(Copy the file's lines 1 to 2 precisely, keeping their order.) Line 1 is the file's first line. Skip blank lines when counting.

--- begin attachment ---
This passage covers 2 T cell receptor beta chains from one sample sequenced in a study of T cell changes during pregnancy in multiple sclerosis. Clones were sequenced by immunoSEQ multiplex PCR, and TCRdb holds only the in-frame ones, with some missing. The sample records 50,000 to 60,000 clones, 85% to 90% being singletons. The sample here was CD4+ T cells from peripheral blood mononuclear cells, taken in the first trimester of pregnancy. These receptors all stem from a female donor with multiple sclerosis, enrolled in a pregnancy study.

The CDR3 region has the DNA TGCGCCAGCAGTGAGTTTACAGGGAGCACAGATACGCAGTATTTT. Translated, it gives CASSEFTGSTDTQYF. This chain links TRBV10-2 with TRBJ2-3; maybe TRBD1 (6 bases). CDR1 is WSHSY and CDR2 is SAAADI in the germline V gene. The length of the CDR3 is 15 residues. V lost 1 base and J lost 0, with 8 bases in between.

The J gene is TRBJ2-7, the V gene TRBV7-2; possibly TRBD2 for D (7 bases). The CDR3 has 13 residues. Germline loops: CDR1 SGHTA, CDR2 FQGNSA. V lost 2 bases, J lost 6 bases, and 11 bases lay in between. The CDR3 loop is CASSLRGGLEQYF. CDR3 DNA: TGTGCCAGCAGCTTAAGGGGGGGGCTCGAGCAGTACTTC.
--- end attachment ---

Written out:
This passage covers 2 T cell receptor beta chains from one sample sequenced in a study of T cell changes during pregnancy in multiple sclerosis. Clones were sequenced by immunoSEQ multiplex PCR, and TCRdb holds only the in-frame ones, with some missing. The sample records 50,000 to 60,000 clones, 85% to 90% being singletons. The sample here was CD4+ T cells from peripheral blood mononuclear cells, taken in the first trimester of pregnancy. These receptors all stem from a female donor with multiple sclerosis, enrolled in a pregnancy study.

The CDR3 region has the DNA TGCGCCAGCAGTGAGTTTACAGGGAGCACAGATACGCAGTATTTT. Translated, it gives CASSEFTGSTDTQYF. This chain links TRBV10-2 with TRBJ2-3; maybe TRBD1 (6 bases). CDR1 is WSHSY and CDR2 is SAAADI in the germline V gene. The length of the CDR3 is 15 residues. V lost 1 base and J lost 0, with 8 bases in between.